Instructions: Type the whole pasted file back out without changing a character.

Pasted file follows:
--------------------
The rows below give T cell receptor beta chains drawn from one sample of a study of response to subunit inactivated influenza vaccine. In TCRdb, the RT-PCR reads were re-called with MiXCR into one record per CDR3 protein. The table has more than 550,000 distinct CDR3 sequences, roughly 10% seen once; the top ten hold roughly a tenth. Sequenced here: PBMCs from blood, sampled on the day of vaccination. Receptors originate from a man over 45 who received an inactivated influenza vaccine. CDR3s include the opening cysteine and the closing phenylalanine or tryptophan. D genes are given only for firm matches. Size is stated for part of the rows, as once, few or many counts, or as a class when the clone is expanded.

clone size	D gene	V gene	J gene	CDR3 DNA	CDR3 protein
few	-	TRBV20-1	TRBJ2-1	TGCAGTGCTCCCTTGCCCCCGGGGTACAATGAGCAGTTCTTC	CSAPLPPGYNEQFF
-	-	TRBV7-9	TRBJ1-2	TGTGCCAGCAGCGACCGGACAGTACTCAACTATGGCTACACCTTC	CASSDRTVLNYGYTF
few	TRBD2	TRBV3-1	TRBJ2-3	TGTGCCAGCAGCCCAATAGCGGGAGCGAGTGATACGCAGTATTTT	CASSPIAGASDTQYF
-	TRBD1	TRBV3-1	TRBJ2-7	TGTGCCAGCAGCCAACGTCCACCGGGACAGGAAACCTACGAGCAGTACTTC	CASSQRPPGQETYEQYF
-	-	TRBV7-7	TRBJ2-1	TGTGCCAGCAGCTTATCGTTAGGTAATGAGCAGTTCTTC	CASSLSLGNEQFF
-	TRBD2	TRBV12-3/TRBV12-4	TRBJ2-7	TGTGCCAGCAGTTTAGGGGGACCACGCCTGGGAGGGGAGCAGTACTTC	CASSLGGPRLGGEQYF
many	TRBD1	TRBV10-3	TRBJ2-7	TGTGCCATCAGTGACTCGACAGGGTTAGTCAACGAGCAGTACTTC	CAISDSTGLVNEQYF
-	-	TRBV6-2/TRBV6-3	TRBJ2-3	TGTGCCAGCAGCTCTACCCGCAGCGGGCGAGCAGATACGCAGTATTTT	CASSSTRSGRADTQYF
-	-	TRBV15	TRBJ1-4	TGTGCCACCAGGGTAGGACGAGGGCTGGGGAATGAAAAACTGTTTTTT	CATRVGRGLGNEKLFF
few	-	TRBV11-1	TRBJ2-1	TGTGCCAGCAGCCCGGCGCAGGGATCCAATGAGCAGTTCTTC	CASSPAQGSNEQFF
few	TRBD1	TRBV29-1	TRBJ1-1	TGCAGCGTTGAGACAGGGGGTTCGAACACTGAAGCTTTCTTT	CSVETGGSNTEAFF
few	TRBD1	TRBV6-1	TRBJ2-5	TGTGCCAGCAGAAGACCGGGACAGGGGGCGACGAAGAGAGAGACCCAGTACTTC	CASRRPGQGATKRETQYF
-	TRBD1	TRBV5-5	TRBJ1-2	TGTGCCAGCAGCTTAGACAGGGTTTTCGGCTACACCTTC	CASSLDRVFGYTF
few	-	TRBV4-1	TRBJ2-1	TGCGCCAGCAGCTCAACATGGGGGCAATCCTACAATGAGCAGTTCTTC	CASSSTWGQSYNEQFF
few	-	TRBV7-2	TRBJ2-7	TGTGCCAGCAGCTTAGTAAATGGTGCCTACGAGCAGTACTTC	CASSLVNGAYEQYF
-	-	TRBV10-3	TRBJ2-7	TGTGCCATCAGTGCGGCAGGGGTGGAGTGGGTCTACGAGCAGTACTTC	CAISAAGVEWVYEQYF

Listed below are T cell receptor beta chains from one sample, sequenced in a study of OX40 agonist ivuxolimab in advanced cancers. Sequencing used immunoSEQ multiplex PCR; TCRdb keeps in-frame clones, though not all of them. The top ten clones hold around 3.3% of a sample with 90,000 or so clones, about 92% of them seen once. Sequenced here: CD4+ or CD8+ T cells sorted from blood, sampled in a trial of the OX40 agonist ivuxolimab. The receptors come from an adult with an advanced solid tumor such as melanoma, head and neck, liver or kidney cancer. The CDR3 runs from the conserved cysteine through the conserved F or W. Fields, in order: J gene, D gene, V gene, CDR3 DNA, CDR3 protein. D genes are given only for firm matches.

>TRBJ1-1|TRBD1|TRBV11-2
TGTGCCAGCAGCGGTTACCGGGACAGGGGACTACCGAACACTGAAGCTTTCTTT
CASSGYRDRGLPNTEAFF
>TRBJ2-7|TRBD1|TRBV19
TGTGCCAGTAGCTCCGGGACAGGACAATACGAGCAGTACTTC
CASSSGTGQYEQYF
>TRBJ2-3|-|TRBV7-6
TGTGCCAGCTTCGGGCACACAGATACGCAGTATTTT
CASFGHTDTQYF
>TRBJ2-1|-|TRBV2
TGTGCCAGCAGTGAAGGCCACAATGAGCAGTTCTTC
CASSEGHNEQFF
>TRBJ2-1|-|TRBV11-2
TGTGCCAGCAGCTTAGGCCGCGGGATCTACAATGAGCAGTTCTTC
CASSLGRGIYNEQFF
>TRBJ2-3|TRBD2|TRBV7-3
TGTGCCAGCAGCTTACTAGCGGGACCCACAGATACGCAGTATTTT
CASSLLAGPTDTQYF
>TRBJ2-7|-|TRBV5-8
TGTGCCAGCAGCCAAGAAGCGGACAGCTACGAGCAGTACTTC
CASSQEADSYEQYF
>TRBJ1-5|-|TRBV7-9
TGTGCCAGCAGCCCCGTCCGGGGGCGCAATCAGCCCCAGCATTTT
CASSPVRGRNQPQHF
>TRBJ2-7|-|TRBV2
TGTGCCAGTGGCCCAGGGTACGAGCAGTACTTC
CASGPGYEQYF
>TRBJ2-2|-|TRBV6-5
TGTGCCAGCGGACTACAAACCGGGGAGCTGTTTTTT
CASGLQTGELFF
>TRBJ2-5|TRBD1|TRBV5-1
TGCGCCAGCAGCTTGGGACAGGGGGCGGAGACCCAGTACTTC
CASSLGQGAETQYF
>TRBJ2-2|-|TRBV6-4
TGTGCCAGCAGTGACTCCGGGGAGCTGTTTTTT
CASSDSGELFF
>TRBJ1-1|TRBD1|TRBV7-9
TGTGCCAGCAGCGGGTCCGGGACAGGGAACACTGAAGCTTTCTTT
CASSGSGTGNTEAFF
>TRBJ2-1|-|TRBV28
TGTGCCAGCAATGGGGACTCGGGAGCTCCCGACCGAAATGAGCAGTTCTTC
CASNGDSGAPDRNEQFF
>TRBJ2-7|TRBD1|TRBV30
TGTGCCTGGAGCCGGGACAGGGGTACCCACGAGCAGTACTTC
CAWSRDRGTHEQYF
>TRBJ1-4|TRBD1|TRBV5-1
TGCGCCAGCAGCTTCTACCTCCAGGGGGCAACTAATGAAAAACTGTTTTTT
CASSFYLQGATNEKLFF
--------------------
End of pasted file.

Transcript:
The rows below give T cell receptor beta chains drawn from one sample of a study of response to subunit inactivated influenza vaccine. In TCRdb, the RT-PCR reads were re-called with MiXCR into one record per CDR3 protein. The table has more than 550,000 distinct CDR3 sequences, roughly 10% seen once; the top ten hold roughly a tenth. Sequenced here: PBMCs from blood, sampled on the day of vaccination. Receptors originate from a man over 45 who received an inactivated influenza vaccine. CDR3s include the opening cysteine and the closing phenylalanine or tryptophan. D genes are given only for firm matches. Size is stated for part of the rows, as once, few or many counts, or as a class when the clone is expanded.

clone size	D gene	V gene	J gene	CDR3 DNA	CDR3 protein
few	-	TRBV20-1	TRBJ2-1	TGCAGTGCTCCCTTGCCCCCGGGGTACAATGAGCAGTTCTTC	CSAPLPPGYNEQFF
-	-	TRBV7-9	TRBJ1-2	TGTGCCAGCAGCGACCGGACAGTACTCAACTATGGCTACACCTTC	CASSDRTVLNYGYTF
few	TRBD2	TRBV3-1	TRBJ2-3	TGTGCCAGCAGCCCAATAGCGGGAGCGAGTGATACGCAGTATTTT	CASSPIAGASDTQYF
-	TRBD1	TRBV3-1	TRBJ2-7	TGTGCCAGCAGCCAACGTCCACCGGGACAGGAAACCTACGAGCAGTACTTC	CASSQRPPGQETYEQYF
-	-	TRBV7-7	TRBJ2-1	TGTGCCAGCAGCTTATCGTTAGGTAATGAGCAGTTCTTC	CASSLSLGNEQFF
-	TRBD2	TRBV12-3/TRBV12-4	TRBJ2-7	TGTGCCAGCAGTTTAGGGGGACCACGCCTGGGAGGGGAGCAGTACTTC	CASSLGGPRLGGEQYF
many	TRBD1	TRBV10-3	TRBJ2-7	TGTGCCATCAGTGACTCGACAGGGTTAGTCAACGAGCAGTACTTC	CAISDSTGLVNEQYF
-	-	TRBV6-2/TRBV6-3	TRBJ2-3	TGTGCCAGCAGCTCTACCCGCAGCGGGCGAGCAGATACGCAGTATTTT	CASSSTRSGRADTQYF
-	-	TRBV15	TRBJ1-4	TGTGCCACCAGGGTAGGACGAGGGCTGGGGAATGAAAAACTGTTTTTT	CATRVGRGLGNEKLFF
few	-	TRBV11-1	TRBJ2-1	TGTGCCAGCAGCCCGGCGCAGGGATCCAATGAGCAGTTCTTC	CASSPAQGSNEQFF
few	TRBD1	TRBV29-1	TRBJ1-1	TGCAGCGTTGAGACAGGGGGTTCGAACACTGAAGCTTTCTTT	CSVETGGSNTEAFF
few	TRBD1	TRBV6-1	TRBJ2-5	TGTGCCAGCAGAAGACCGGGACAGGGGGCGACGAAGAGAGAGACCCAGTACTTC	CASRRPGQGATKRETQYF
-	TRBD1	TRBV5-5	TRBJ1-2	TGTGCCAGCAGCTTAGACAGGGTTTTCGGCTACACCTTC	CASSLDRVFGYTF
few	-	TRBV4-1	TRBJ2-1	TGCGCCAGCAGCTCAACATGGGGGCAATCCTACAATGAGCAGTTCTTC	CASSSTWGQSYNEQFF
few	-	TRBV7-2	TRBJ2-7	TGTGCCAGCAGCTTAGTAAATGGTGCCTACGAGCAGTACTTC	CASSLVNGAYEQYF
-	-	TRBV10-3	TRBJ2-7	TGTGCCATCAGTGCGGCAGGGGTGGAGTGGGTCTACGAGCAGTACTTC	CAISAAGVEWVYEQYF

Listed below are T cell receptor beta chains from one sample, sequenced in a study of OX40 agonist ivuxolimab in advanced cancers. Sequencing used immunoSEQ multiplex PCR; TCRdb keeps in-frame clones, though not all of them. The top ten clones hold around 3.3% of a sample with 90,000 or so clones, about 92% of them seen once. Sequenced here: CD4+ or CD8+ T cells sorted from blood, sampled in a trial of the OX40 agonist ivuxolimab. The receptors come from an adult with an advanced solid tumor such as melanoma, head and neck, liver or kidney cancer. The CDR3 runs from the conserved cysteine through the conserved F or W. Fields, in order: J gene, D gene, V gene, CDR3 DNA, CDR3 protein. D genes are given only for firm matches.

>TRBJ1-1|TRBD1|TRBV11-2
TGTGCCAGCAGCGGTTACCGGGACAGGGGACTACCGAACACTGAAGCTTTCTTT
CASSGYRDRGLPNTEAFF
>TRBJ2-7|TRBD1|TRBV19
TGTGCCAGTAGCTCCGGGACAGGACAATACGAGCAGTACTTC
CASSSGTGQYEQYF
>TRBJ2-3|-|TRBV7-6
TGTGCCAGCTTCGGGCACACAGATACGCAGTATTTT
CASFGHTDTQYF
>TRBJ2-1|-|TRBV2
TGTGCCAGCAGTGAAGGCCACAATGAGCAGTTCTTC
CASSEGHNEQFF
>TRBJ2-1|-|TRBV11-2
TGTGCCAGCAGCTTAGGCCGCGGGATCTACAATGAGCAGTTCTTC
CASSLGRGIYNEQFF
>TRBJ2-3|TRBD2|TRBV7-3
TGTGCCAGCAGCTTACTAGCGGGACCCACAGATACGCAGTATTTT
CASSLLAGPTDTQYF
>TRBJ2-7|-|TRBV5-8
TGTGCCAGCAGCCAAGAAGCGGACAGCTACGAGCAGTACTTC
CASSQEADSYEQYF
>TRBJ1-5|-|TRBV7-9
TGTGCCAGCAGCCCCGTCCGGGGGCGCAATCAGCCCCAGCATTTT
CASSPVRGRNQPQHF
>TRBJ2-7|-|TRBV2
TGTGCCAGTGGCCCAGGGTACGAGCAGTACTTC
CASGPGYEQYF
>TRBJ2-2|-|TRBV6-5
TGTGCCAGCGGACTACAAACCGGGGAGCTGTTTTTT
CASGLQTGELFF
>TRBJ2-5|TRBD1|TRBV5-1
TGCGCCAGCAGCTTGGGACAGGGGGCGGAGACCCAGTACTTC
CASSLGQGAETQYF
>TRBJ2-2|-|TRBV6-4
TGTGCCAGCAGTGACTCCGGGGAGCTGTTTTTT
CASSDSGELFF
>TRBJ1-1|TRBD1|TRBV7-9
TGTGCCAGCAGCGGGTCCGGGACAGGGAACACTGAAGCTTTCTTT
CASSGSGTGNTEAFF
>TRBJ2-1|-|TRBV28
TGTGCCAGCAATGGGGACTCGGGAGCTCCCGACCGAAATGAGCAGTTCTTC
CASNGDSGAPDRNEQFF
>TRBJ2-7|TRBD1|TRBV30
TGTGCCTGGAGCCGGGACAGGGGTACCCACGAGCAGTACTTC
CAWSRDRGTHEQYF
>TRBJ1-4|TRBD1|TRBV5-1
TGCGCCAGCAGCTTCTACCTCCAGGGGGCAACTAATGAAAAACTGTTTTTT
CASSFYLQGATNEKLFF